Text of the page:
LAURINBURG — The city’s newest law firm may have just opened its doors last month, but the young attorney behind it got his first taste of the field 15 years ago as a Scotland High School student.
As a junior with ample class time under his belt, Tim Snead channeled his interest in the law through an internship with magistrate John Blue — who he still sees on a weekly basis at the county courthouse.
“He let me sit through and watch what happens in the magistrate’s office and the criminal justice system,” said Snead. “He really got into it, too. On Fridays he would make a test for me. He would give me scenarios and say is there a crime here? What would you charge if you were the magistrate? What is this statute?”
After completing his undergraduate degree at The University of North Carolina and his law degree at Campbell University’s Norman Adrian Wiggins School of Law, Snead returned to Scotland County each time.
After college, he taught civics, U.S. history, and criminal justice at Scotland High School. The skills he acquired connecting with teenage audiences, he said, came in handy when he decided to pursue a law degree.
“Going back to Scotland and teaching was a really good experience for me: I had some time to grow and mature as an individual, have some responsibility, be in front of a classroom.”
In 2010, Snead found his first job as a newly-minted lawyer close to home, with the law office of Moser, Garner and Bruner. While he was initially surprised to find such an opportunity in Laurinburg, the experience has given Snead greater versatility and confidence as an attorney than he might have found in a large urban firm.
“I’m thankful to Mr. Moser, Bruner, and Garner that gave me the opportunity over at the office — I had some great years with them,” Snead said. “I never thought I wanted to be someone that spends a lot of time in the courtroom, or in front of people talking. “I’ve found that, since I started practicing, I do much more of that than anything else.”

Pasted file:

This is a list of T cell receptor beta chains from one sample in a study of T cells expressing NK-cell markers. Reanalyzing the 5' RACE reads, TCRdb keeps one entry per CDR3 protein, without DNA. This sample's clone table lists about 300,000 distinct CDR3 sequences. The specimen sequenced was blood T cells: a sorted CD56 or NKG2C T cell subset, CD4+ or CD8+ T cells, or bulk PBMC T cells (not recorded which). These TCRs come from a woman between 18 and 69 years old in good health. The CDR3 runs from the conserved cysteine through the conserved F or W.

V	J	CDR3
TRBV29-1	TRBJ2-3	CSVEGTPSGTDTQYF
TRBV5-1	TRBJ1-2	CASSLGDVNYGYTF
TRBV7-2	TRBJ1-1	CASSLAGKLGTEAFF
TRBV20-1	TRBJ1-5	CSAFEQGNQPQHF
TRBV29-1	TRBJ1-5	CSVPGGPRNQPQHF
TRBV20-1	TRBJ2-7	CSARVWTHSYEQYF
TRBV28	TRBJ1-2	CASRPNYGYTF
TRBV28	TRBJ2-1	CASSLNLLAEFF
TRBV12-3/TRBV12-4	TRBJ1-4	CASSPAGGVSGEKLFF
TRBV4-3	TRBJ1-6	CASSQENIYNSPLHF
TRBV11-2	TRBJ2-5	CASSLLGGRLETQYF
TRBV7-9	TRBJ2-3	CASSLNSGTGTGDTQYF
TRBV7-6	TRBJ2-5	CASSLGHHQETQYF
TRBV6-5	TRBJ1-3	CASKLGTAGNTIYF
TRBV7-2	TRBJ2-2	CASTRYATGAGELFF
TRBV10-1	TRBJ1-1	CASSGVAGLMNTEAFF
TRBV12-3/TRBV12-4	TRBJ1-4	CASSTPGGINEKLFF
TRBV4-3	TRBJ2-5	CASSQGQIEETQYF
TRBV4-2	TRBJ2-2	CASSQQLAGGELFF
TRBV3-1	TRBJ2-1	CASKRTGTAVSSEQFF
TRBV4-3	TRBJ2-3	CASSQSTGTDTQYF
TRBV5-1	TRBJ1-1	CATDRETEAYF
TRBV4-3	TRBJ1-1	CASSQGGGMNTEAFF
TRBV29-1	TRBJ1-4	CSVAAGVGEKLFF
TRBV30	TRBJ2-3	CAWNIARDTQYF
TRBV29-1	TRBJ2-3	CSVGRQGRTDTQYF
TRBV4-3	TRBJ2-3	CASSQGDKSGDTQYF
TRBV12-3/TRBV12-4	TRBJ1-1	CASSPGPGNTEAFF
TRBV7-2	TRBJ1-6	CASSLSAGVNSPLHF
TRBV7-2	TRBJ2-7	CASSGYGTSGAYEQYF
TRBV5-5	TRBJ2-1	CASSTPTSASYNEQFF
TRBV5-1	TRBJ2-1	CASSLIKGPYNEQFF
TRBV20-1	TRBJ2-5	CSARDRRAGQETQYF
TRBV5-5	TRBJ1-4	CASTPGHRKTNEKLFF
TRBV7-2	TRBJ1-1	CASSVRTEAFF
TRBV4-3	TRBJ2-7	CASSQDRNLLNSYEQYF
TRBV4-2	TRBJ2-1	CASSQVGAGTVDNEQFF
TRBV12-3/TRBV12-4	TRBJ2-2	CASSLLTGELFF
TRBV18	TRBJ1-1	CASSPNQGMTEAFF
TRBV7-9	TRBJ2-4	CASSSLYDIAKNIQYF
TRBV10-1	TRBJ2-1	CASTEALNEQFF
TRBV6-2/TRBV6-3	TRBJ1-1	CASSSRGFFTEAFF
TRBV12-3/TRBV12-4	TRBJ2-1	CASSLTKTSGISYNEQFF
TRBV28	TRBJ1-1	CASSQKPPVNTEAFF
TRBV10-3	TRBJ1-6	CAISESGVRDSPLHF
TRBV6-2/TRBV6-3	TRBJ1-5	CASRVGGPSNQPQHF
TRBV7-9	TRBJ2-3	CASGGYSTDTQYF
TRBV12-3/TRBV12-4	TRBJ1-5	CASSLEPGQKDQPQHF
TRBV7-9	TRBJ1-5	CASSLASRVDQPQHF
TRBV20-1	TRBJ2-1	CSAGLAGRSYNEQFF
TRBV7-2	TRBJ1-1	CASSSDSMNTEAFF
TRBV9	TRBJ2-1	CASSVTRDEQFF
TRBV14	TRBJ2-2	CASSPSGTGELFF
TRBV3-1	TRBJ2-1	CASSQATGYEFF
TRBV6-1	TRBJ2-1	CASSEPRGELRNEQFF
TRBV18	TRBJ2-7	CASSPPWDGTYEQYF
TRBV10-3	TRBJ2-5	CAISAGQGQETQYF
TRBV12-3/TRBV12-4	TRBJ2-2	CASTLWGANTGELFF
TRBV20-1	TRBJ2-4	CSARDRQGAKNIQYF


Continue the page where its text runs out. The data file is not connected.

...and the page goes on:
In April, Snead opened for business under his own name in Suite C of The Oaks Professional Building at 915 South Main Street. He made the move with the full moral — and even physical — support of his wife, parents, and grandparents, all of whom reside in Scotland County.
“Everyone’s been very supportive of everything I’ve done,” he said. “They’re elated that I came back here in the first place, but they’re very happy and supportive of me opening my own practice — from advice to moving furniture.”
Snead operates a general practice, with criminal defense and domestic law comprising most of his caseload. While his daily activities are a far cry from the image he held in law school of poring over contracts in a corner office, he has discovered a niche he wouldn’t trade for the world.
“Many of my clients since I’ve been here have been good repeat clients,” said Snead. “That’s the good thing about being in a small town I think, not being in a Charlotte or big city firm dealing with a microscopic piece of the law: you handle so many things that you can become that person’s or that family’s lawyer.
“You’re constantly trying to do good work and establish yourself as a credible and honest person. Your relationship with the clients means a lot, and I don’t think that’s ever going to stop whether you’re starting your practice or you’ve been there for 50 years.”
Mary Katherine Murphy can be reached at 910-506-3169.